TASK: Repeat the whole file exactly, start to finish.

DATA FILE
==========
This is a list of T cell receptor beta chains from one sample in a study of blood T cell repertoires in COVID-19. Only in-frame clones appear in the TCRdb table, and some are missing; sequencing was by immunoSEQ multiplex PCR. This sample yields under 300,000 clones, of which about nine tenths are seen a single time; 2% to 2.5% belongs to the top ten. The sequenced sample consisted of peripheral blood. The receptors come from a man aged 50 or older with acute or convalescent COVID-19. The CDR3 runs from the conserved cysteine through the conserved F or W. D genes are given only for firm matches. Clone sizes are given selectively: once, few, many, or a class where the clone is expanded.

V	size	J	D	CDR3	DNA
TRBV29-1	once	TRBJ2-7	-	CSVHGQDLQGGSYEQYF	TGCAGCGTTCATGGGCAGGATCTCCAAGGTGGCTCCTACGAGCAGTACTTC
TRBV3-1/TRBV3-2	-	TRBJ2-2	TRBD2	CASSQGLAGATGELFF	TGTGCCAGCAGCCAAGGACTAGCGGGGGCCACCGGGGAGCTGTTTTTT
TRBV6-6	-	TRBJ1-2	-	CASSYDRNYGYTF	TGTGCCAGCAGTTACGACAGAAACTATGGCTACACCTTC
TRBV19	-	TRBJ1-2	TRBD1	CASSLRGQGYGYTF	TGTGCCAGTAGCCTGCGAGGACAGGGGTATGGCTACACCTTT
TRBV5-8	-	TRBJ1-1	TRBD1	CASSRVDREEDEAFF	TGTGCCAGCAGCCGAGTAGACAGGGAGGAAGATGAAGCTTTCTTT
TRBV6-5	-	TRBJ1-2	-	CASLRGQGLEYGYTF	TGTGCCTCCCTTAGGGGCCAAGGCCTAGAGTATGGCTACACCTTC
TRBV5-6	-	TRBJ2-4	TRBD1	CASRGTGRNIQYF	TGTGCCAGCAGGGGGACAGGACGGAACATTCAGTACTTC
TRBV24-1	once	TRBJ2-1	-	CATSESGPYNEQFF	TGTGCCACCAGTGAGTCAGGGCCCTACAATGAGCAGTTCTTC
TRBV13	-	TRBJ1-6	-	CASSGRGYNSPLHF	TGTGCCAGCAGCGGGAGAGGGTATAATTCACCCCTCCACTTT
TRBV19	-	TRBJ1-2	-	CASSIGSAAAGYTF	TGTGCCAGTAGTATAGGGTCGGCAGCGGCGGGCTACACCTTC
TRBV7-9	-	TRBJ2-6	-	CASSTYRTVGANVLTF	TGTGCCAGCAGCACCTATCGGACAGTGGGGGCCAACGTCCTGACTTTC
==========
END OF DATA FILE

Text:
This is a list of T cell receptor beta chains from one sample in a study of blood T cell repertoires in COVID-19. Only in-frame clones appear in the TCRdb table, and some are missing; sequencing was by immunoSEQ multiplex PCR. This sample yields under 300,000 clones, of which about nine tenths are seen a single time; 2% to 2.5% belongs to the top ten. The sequenced sample consisted of peripheral blood. The receptors come from a man aged 50 or older with acute or convalescent COVID-19. The CDR3 runs from the conserved cysteine through the conserved F or W. D genes are given only for firm matches. Clone sizes are given selectively: once, few, many, or a class where the clone is expanded.

V	size	J	D	CDR3	DNA
TRBV29-1	once	TRBJ2-7	-	CSVHGQDLQGGSYEQYF	TGCAGCGTTCATGGGCAGGATCTCCAAGGTGGCTCCTACGAGCAGTACTTC
TRBV3-1/TRBV3-2	-	TRBJ2-2	TRBD2	CASSQGLAGATGELFF	TGTGCCAGCAGCCAAGGACTAGCGGGGGCCACCGGGGAGCTGTTTTTT
TRBV6-6	-	TRBJ1-2	-	CASSYDRNYGYTF	TGTGCCAGCAGTTACGACAGAAACTATGGCTACACCTTC
TRBV19	-	TRBJ1-2	TRBD1	CASSLRGQGYGYTF	TGTGCCAGTAGCCTGCGAGGACAGGGGTATGGCTACACCTTT
TRBV5-8	-	TRBJ1-1	TRBD1	CASSRVDREEDEAFF	TGTGCCAGCAGCCGAGTAGACAGGGAGGAAGATGAAGCTTTCTTT
TRBV6-5	-	TRBJ1-2	-	CASLRGQGLEYGYTF	TGTGCCTCCCTTAGGGGCCAAGGCCTAGAGTATGGCTACACCTTC
TRBV5-6	-	TRBJ2-4	TRBD1	CASRGTGRNIQYF	TGTGCCAGCAGGGGGACAGGACGGAACATTCAGTACTTC
TRBV24-1	once	TRBJ2-1	-	CATSESGPYNEQFF	TGTGCCACCAGTGAGTCAGGGCCCTACAATGAGCAGTTCTTC
TRBV13	-	TRBJ1-6	-	CASSGRGYNSPLHF	TGTGCCAGCAGCGGGAGAGGGTATAATTCACCCCTCCACTTT
TRBV19	-	TRBJ1-2	-	CASSIGSAAAGYTF	TGTGCCAGTAGTATAGGGTCGGCAGCGGCGGGCTACACCTTC
TRBV7-9	-	TRBJ2-6	-	CASSTYRTVGANVLTF	TGTGCCAGCAGCACCTATCGGACAGTGGGGGCCAACGTCCTGACTTTC